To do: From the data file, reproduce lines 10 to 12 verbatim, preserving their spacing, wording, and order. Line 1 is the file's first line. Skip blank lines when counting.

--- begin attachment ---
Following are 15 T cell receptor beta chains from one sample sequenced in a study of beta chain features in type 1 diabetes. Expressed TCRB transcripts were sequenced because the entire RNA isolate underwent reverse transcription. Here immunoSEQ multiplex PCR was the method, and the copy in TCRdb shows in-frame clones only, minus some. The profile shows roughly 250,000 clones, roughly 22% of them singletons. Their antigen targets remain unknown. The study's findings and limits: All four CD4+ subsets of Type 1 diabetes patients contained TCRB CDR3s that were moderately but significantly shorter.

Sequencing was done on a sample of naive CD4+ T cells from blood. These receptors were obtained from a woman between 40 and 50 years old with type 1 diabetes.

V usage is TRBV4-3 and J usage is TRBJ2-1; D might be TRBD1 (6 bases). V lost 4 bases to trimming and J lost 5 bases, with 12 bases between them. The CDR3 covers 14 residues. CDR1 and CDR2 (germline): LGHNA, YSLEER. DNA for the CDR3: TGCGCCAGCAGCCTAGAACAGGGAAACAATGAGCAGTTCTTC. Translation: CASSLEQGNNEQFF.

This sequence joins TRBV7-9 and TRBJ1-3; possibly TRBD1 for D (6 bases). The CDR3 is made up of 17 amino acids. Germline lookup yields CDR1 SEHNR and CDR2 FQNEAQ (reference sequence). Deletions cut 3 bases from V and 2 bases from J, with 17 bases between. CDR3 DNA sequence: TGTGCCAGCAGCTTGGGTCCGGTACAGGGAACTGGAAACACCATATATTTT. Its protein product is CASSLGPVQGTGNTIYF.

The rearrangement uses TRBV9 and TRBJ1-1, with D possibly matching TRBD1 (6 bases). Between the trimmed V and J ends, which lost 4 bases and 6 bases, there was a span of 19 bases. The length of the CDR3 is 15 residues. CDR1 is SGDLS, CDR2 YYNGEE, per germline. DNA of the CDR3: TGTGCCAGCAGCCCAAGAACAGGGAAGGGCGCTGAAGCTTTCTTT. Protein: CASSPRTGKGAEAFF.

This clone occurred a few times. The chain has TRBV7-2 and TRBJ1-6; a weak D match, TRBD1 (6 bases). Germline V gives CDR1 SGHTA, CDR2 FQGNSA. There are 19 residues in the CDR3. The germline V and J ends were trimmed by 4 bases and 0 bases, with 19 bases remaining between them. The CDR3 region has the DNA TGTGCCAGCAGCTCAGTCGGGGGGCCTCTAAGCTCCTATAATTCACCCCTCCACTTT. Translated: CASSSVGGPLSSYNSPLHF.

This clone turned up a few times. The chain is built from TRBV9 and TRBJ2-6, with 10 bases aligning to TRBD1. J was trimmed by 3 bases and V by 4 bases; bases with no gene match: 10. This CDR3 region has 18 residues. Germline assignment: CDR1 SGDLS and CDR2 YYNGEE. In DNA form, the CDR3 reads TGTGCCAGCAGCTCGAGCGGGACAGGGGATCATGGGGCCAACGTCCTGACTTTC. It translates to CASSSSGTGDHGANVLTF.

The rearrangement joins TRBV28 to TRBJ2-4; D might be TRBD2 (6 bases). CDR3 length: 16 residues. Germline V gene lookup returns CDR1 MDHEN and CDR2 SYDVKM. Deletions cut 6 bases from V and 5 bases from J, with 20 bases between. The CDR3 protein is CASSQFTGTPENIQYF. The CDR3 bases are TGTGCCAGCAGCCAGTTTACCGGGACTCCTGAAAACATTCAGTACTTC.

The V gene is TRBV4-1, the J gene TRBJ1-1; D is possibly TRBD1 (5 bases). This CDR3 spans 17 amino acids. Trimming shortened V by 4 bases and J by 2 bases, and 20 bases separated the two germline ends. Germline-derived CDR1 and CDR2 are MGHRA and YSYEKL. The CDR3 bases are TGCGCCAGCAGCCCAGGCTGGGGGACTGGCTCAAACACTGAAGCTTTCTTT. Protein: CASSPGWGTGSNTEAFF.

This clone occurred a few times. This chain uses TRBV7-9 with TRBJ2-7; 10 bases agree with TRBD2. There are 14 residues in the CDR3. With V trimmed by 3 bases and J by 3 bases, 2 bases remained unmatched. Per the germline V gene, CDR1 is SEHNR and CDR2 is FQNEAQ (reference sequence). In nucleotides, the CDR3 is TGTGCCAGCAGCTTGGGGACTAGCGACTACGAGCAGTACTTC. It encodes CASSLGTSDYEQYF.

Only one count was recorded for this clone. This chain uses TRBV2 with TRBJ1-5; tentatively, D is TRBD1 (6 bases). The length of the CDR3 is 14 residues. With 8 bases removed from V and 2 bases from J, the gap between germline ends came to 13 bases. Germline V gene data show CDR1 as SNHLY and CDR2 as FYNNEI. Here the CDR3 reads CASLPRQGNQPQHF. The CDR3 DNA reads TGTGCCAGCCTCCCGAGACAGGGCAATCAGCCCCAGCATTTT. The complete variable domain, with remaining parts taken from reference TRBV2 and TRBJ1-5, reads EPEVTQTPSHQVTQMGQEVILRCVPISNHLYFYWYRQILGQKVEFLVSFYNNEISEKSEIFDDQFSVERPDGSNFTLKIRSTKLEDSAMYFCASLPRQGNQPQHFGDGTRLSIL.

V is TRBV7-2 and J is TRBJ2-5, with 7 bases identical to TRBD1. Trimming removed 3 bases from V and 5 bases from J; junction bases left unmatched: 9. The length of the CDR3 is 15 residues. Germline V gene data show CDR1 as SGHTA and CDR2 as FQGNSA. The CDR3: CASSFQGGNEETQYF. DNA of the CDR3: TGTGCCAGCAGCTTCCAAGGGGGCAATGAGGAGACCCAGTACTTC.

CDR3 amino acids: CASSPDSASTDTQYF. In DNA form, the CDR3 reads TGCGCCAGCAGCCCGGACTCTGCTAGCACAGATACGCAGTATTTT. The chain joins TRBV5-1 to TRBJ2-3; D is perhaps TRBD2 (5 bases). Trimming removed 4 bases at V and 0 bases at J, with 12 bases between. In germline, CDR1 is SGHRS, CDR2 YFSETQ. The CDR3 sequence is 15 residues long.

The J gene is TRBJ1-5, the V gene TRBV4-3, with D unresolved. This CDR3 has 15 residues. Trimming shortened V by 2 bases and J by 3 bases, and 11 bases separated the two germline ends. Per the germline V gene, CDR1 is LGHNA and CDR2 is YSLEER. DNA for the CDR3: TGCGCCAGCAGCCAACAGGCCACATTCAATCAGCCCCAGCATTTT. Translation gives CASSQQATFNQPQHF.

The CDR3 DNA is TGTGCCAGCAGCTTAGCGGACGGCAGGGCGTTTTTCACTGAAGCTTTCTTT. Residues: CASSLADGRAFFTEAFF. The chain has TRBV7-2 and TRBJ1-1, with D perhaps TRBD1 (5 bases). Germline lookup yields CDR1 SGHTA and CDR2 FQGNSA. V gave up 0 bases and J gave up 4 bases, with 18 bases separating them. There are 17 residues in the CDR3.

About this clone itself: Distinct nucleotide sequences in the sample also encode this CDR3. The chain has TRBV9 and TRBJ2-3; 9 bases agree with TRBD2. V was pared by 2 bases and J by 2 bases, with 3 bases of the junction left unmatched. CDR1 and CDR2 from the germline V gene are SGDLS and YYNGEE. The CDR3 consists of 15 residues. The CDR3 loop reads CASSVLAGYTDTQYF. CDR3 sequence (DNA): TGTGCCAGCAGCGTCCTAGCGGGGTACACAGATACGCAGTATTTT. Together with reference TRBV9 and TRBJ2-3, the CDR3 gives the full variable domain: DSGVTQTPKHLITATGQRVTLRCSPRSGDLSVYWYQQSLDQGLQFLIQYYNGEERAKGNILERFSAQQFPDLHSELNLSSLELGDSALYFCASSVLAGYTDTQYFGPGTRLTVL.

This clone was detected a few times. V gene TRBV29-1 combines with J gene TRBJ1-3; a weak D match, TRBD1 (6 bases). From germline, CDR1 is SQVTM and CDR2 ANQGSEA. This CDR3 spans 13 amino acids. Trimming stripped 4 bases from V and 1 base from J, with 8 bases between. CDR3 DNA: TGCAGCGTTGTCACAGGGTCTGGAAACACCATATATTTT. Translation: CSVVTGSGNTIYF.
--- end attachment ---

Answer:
This clone occurred a few times. This chain uses TRBV7-9 with TRBJ2-7; 10 bases agree with TRBD2. There are 14 residues in the CDR3. With V trimmed by 3 bases and J by 3 bases, 2 bases remained unmatched. Per the germline V gene, CDR1 is SEHNR and CDR2 is FQNEAQ (reference sequence). In nucleotides, the CDR3 is TGTGCCAGCAGCTTGGGGACTAGCGACTACGAGCAGTACTTC. It encodes CASSLGTSDYEQYF.

Only one count was recorded for this clone. This chain uses TRBV2 with TRBJ1-5; tentatively, D is TRBD1 (6 bases). The length of the CDR3 is 14 residues. With 8 bases removed from V and 2 bases from J, the gap between germline ends came to 13 bases. Germline V gene data show CDR1 as SNHLY and CDR2 as FYNNEI. Here the CDR3 reads CASLPRQGNQPQHF. The CDR3 DNA reads TGTGCCAGCCTCCCGAGACAGGGCAATCAGCCCCAGCATTTT. The complete variable domain, with remaining parts taken from reference TRBV2 and TRBJ1-5, reads EPEVTQTPSHQVTQMGQEVILRCVPISNHLYFYWYRQILGQKVEFLVSFYNNEISEKSEIFDDQFSVERPDGSNFTLKIRSTKLEDSAMYFCASLPRQGNQPQHFGDGTRLSIL.

V is TRBV7-2 and J is TRBJ2-5, with 7 bases identical to TRBD1. Trimming removed 3 bases from V and 5 bases from J; junction bases left unmatched: 9. The length of the CDR3 is 15 residues. Germline V gene data show CDR1 as SGHTA and CDR2 as FQGNSA. The CDR3: CASSFQGGNEETQYF. DNA of the CDR3: TGTGCCAGCAGCTTCCAAGGGGGCAATGAGGAGACCCAGTACTTC.